Author: Ron Graham
We have noted how premillennialists claim that Old Testament prophecy is “literal” and predicts events in our daily newspapers and in our immediate future. This claim leads to a distorted understanding of the restoration of Israel.
It is claimed that there was a “parenthesis” in history —a period unintended and not prophesied— because Jesus at his first coming failed to restore Israel and establish his kingdom.
The theory asserts that God had to stop the “clock of prophecy” and postpone the prophesied restoration of Israel for around 2000 years until Christ’s second coming.
The kingdom of Israel had been a mighty empire in the time of king David and his son Solomon. But later there was only a remnant1 of the kingdom left. Yet, among the prophets of that time, there was hope of a restoration.
Here is a small sample of their prophecies...
The hero of Israel who would bring about this restoration was the Messiah (Daniel 9:25).
Note —MESSIAH: The two titles, Messiah and Christ, are synonymous and interchangeable. “Messiah” is the Hebrew for which “Christ” is the Greek equivalent.
The basic meaning of these titles is The Anointed One. See Strong: Hebrew 4899 (cf 4886), Greek 5547 (cf 5548).
When Messiah came, he did not set up David’s throne again in Jerusalem on earth. People might have thought that Messiah would conquer the world in a political or material sense, and establish an earthly kingdom of the same nature as the kingdom of David and Solomon. But that didn't happen, nor was it meant to.
The prophecies were to be fulfilled by a greater heavenly kingdom. Where the prophets described the kingdom in material terms, they were speaking figuratively and symbolically:
Note —ISRAEL: In this lesson I do not imply that the physical remnant of Israel ever ceased to exist, or that it could never achieve nationhood. But whatever its fortunes may turn out to be in God’s providence, the earthly nation of Israel never was, and never will be, the Messianic kingdom established by Jesus.
Peter says, "David was a prophet, and knew that God had sworn to him with an oath to seat one of his descendants upon his throne. He looked ahead and spoke of the resurrection of Christ" (Acts 2:25-36).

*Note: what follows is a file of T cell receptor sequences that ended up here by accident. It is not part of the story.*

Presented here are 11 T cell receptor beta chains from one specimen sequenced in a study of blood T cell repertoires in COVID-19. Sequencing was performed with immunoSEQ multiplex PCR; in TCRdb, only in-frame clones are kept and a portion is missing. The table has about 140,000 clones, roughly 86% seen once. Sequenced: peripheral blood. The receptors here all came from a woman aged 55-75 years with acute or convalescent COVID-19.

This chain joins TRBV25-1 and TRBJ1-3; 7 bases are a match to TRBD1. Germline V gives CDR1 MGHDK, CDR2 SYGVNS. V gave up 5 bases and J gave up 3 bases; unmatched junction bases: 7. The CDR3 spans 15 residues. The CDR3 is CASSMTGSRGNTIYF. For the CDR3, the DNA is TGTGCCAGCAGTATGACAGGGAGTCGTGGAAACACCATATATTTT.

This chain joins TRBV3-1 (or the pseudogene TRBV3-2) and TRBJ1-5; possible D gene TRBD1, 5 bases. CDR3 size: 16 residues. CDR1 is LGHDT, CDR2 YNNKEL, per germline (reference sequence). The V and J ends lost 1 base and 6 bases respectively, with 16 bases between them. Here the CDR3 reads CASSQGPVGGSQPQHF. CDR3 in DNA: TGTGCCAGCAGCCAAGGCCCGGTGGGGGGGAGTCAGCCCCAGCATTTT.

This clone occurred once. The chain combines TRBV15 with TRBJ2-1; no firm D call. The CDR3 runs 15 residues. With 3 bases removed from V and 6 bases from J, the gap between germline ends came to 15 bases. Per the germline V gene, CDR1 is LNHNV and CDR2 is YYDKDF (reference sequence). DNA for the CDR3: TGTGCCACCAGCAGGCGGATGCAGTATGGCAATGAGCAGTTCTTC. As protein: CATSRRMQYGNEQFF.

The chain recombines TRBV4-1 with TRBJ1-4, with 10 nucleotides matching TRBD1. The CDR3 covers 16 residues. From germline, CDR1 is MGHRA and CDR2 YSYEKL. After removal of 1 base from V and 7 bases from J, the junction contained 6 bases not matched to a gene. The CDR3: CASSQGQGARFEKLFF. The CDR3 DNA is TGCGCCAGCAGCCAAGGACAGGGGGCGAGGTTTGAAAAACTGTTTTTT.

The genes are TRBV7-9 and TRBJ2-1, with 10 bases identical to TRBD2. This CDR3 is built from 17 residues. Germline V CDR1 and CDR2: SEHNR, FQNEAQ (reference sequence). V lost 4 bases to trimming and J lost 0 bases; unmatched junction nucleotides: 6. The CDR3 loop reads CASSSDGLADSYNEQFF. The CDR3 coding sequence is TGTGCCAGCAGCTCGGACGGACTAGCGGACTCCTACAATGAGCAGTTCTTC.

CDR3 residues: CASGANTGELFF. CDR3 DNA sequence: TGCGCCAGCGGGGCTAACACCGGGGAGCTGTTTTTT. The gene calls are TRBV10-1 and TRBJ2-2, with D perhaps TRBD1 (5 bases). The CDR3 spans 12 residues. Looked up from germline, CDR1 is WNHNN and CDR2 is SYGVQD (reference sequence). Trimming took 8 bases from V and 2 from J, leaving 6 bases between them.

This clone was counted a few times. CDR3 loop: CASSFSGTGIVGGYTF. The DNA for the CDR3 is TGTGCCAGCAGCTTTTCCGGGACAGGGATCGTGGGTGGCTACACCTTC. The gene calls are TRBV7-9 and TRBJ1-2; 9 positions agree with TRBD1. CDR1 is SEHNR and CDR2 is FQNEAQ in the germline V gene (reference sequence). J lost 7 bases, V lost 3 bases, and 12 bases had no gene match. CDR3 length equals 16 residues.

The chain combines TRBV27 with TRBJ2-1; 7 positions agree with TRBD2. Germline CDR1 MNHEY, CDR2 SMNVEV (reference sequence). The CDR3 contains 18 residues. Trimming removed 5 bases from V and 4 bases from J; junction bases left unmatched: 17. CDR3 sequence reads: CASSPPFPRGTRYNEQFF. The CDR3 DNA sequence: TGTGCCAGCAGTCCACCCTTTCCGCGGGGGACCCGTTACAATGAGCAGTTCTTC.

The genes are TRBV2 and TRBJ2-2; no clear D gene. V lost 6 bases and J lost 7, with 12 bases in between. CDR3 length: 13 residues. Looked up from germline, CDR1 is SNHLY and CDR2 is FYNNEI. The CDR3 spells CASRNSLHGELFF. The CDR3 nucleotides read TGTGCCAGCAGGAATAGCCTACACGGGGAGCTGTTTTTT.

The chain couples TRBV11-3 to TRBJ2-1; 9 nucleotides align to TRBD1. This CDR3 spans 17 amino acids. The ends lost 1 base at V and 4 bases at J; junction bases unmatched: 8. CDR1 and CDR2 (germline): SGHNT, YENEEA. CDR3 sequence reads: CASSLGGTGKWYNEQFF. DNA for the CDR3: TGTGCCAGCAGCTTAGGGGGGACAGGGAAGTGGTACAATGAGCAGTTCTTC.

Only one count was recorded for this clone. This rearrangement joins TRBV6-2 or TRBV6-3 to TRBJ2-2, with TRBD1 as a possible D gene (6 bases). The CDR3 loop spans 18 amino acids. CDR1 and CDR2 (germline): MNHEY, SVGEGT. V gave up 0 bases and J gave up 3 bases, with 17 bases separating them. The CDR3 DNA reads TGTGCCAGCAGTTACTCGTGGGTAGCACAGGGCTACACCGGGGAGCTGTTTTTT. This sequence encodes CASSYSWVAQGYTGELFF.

Peter understood, and claims that David understood also, that the kingdom of Israel would be restored at the resurrection and ascension of Christ.
We will look more closely at this “prophecy clock” notion. So far we have concentrated on the fulfillment of the prophesied restoration of Israel. This happened at Messiah’s first coming, when he died, arose, and ascended to the throne in heaven. The fulfillment of the prophecies was not postponed until his second coming.
In this lesson we are examining whether Jesus brought the kingdom prophecies to fulfillment. Did he fail to become a king like David? Did he really restore Israel, or was he a king without a kingdom? Jesus had taught his disciples to pray, "Thy kingdom come" (Matthew 6:9-10). Did their prayer fail?
Peter says, "David was a prophet, and knew that God had sworn to him with an oath to seat one of his descendants upon his throne. He looked ahead and spoke of the resurrection of Christ... exalted to the right hand of God" (Acts 2:25-36).
We rejoice in this fact that Jesus ascended into heaven. But wasn't he meant to restore the kingdom to Israel and rule the world from Jerusalem on the throne of David? It was all very well for him to go away into heaven, but what of the kingdom prophecies he was supposed to fulfill?
One has a clear choice. Either Jesus set up a different kind of kingdom —a heavenly or spiritual kingdom not of this world— or else he failed and had to postpone setting up his kingdom.
These are the only two ways you can go when confronted by the fact that the kingdom, which the prophets said would come, did not come as a political and material empire.
Without those notions, the fulfillment of most Old Testament prophecy could not be brought into our generation. It would be placed in the first century instead of the twenty-first. There would be no grounds for the complex end-time teachings of premillennialism.
The difficulty with the stopped clock theory is very simple: Old Testament prophets nowhere even hint that Jesus would fail to establish his kingdom at his first coming. If he failed, it was a failure unforseen.
The Old Testament prophets forsaw both the death of Christ and the establishment of his kingdom as being two facts consistent with each other. There is no sense among those prophets that God’s predetermined counsel would be frustrated.
For example, Isaiah says, ¶ "A child will be born to us, a son will be given to us, and the government will rest on his shoulders... There will be no end to the increase of his government or of its peace, on the throne of David and over his kingdom, to establish and uphold it with justice and righteousness, from then on and forevermore." (Isaiah 9:6-7).
Nor do the apostles of Christ seem to have noticed any postponement of God’s plan. They speak only of its fulfillment. Many places in the New Testament speak of the kingdom as a then-present reality..
For example, Peter in his speech on the day of Pentecost, claims that it was "by the predetermined plan and foreknowledge of God" that Jesus was taken and crucified. (Acts 2:23).
Peter then claims that the oath that God swore to David "to seat one of his descendants on his throne" was fulfilled by means of "the resurrection of Christ" (Acts 2:29-32).
The whole sense of Peter’s sermon is that Jesus was victoriously "exalted to the right hand of God" who made him "both Lord and Christ" to reign on the throne of his kingdom (Acts 2:32-36).
Jesus therefore was not forced to retreat and try again another day some 2000 years later. He did not need a second chance. He did it the first time. He established his kingdom, and sat down on the heavenly throne, just as the prophets said.